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Thirslestane Castle
Thirslestane Castle

John Maitland, 1st Lord Maitland of Thirlestane, lived from 1537 to 3 October 1595. He was a nobleman who became Lord Chancellor of Scotland and did much to develop Thirlestane Castle into the palace you see today. The wider picture in Scotland at the time is set out in our Historical Timeline.

John Maitland was the second son of Sir Richard Maitland of Thirlestane and Lethington He was educated abroad and lived mainly at Thirlestane Castle, which his father had given to him. In 1567 he became Commendator of the Priory of Coldingham: in effect he was the secular laird who acquired the rights to the priory estates after the Reformation.

On his father's death on 20 April 1567, he succeeded to the title of Keeper of the Privy Seal of Scotland. After the abdication of Mary, Queen of Scots, he served under the Regent, James Stewart, 1st Earl of Moray.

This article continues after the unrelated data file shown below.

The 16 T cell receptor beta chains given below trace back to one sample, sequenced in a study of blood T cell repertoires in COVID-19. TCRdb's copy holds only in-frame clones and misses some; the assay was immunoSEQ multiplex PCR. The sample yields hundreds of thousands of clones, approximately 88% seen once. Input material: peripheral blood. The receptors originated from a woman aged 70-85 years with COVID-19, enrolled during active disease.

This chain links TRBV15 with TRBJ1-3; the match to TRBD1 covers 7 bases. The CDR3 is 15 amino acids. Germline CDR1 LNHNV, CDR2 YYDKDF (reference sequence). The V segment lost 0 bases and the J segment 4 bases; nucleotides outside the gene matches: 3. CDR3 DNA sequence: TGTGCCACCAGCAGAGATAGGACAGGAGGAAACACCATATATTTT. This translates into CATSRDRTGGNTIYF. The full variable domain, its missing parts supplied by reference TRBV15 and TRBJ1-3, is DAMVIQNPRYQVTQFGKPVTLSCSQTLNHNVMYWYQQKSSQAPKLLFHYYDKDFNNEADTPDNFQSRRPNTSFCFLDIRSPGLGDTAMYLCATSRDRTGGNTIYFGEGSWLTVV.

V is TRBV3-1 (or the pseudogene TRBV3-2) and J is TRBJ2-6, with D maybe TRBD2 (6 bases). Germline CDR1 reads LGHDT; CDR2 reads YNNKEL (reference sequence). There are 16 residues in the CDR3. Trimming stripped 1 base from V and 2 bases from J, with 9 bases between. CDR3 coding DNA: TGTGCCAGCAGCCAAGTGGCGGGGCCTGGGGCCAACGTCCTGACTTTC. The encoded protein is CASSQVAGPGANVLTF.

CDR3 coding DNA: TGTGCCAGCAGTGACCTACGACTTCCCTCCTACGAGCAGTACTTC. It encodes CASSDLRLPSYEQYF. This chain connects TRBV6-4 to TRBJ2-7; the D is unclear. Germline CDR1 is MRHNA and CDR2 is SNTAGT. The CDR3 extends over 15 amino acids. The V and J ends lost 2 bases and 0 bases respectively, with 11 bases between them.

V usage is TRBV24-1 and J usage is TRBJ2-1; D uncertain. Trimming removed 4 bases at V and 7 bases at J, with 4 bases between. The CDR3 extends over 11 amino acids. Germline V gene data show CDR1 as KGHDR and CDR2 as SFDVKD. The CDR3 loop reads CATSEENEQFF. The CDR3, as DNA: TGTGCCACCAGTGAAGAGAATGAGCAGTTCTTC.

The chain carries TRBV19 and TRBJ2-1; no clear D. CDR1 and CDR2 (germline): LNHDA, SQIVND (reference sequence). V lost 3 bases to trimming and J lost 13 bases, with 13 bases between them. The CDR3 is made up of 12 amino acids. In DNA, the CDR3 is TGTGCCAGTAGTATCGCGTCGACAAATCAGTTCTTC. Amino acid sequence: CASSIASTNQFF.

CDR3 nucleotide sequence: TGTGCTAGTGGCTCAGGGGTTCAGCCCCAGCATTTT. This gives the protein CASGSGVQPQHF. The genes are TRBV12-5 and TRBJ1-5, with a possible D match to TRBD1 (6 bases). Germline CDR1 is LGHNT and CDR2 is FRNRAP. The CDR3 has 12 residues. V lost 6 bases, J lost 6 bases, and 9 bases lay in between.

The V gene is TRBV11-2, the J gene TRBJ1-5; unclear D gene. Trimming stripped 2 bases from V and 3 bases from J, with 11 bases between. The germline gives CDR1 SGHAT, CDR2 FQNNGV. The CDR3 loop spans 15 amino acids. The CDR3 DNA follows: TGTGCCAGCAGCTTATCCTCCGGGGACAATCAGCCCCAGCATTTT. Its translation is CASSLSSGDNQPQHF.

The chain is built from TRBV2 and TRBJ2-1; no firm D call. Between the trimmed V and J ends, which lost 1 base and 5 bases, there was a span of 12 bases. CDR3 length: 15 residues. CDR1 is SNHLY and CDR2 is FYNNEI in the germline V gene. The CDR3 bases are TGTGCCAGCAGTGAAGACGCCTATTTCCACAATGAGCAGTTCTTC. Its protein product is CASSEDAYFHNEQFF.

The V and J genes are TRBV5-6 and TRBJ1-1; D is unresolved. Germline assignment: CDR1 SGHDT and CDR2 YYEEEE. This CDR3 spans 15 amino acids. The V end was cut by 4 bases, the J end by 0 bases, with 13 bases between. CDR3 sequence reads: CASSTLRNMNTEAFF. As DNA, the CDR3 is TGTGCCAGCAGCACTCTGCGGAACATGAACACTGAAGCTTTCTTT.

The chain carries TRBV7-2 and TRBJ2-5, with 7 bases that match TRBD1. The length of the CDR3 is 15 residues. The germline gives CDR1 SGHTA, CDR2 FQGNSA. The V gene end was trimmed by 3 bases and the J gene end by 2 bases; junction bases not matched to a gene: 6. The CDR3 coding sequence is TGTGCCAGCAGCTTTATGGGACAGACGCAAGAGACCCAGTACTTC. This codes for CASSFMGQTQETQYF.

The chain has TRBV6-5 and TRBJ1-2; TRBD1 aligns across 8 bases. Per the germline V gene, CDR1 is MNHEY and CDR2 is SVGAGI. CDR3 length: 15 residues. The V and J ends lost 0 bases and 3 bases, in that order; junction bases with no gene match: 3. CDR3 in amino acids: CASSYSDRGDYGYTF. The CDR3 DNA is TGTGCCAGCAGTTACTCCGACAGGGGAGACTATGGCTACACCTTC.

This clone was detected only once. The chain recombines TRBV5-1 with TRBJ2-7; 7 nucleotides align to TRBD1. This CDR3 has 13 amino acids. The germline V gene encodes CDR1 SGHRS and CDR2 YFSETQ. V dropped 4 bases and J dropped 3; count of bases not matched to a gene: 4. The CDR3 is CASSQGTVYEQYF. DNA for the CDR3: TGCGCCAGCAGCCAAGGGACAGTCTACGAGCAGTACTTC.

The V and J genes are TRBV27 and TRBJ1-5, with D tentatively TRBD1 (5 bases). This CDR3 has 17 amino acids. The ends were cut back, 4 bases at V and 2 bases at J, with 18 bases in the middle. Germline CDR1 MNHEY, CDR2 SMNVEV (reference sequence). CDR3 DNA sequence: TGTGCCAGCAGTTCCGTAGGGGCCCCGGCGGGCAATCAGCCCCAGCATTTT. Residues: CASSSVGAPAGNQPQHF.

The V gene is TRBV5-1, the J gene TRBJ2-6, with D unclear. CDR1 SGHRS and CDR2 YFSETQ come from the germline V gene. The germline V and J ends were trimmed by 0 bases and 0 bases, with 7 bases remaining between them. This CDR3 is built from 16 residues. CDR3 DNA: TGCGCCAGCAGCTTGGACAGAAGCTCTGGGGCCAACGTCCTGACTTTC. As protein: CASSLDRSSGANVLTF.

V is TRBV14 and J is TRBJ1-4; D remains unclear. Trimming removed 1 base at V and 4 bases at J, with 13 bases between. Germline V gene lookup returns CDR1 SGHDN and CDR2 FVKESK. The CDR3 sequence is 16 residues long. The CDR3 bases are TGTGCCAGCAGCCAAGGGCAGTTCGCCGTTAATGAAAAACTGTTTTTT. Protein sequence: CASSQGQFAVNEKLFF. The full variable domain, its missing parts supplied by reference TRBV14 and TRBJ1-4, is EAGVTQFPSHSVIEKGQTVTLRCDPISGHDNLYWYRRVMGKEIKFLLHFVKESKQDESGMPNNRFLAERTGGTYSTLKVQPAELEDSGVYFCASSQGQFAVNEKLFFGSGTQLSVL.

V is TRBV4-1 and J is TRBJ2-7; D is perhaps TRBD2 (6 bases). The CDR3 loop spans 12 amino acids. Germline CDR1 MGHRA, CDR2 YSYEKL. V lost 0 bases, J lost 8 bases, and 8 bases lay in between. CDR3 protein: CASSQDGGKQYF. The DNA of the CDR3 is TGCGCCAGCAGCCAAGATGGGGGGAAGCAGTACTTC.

In the struggle for power that followed James Stewart's assassination in 1570, Maitland was removed from office and took refuge in Edinburgh Castle. After it surrendered in 1573, he was imprisoned in Tantallon Castle. He was restored to favour in 1574 and returned to public life. In April 1581, Maitland was reappointed Keeper of the Privy Seal of Scotland, and in May 1584 he was appointed Secretary of Scotland. He was appointed Lord Chancellor of Scotland by James VI in 1586.

Maitland was among those who accompanied James VI to Norway to collect his bride, Anne of Denmark, in 1590. On their return, James VI made Maitland a Lord of Parliament with the title Lord Maitland of Thirlestane. He responded by rebuilding Thirlestane Castle. He needed something grander than the Old Tower of Thirlestane to reflect his new position in society, so built an enormous three storey rectangular stone keep with a circular drum tower at each corner. John Maitland died in 1595 and was buried in St Mary's Church in Haddington, commemorated by aan imposing monument, complete with an epitaph composed by King James VI.

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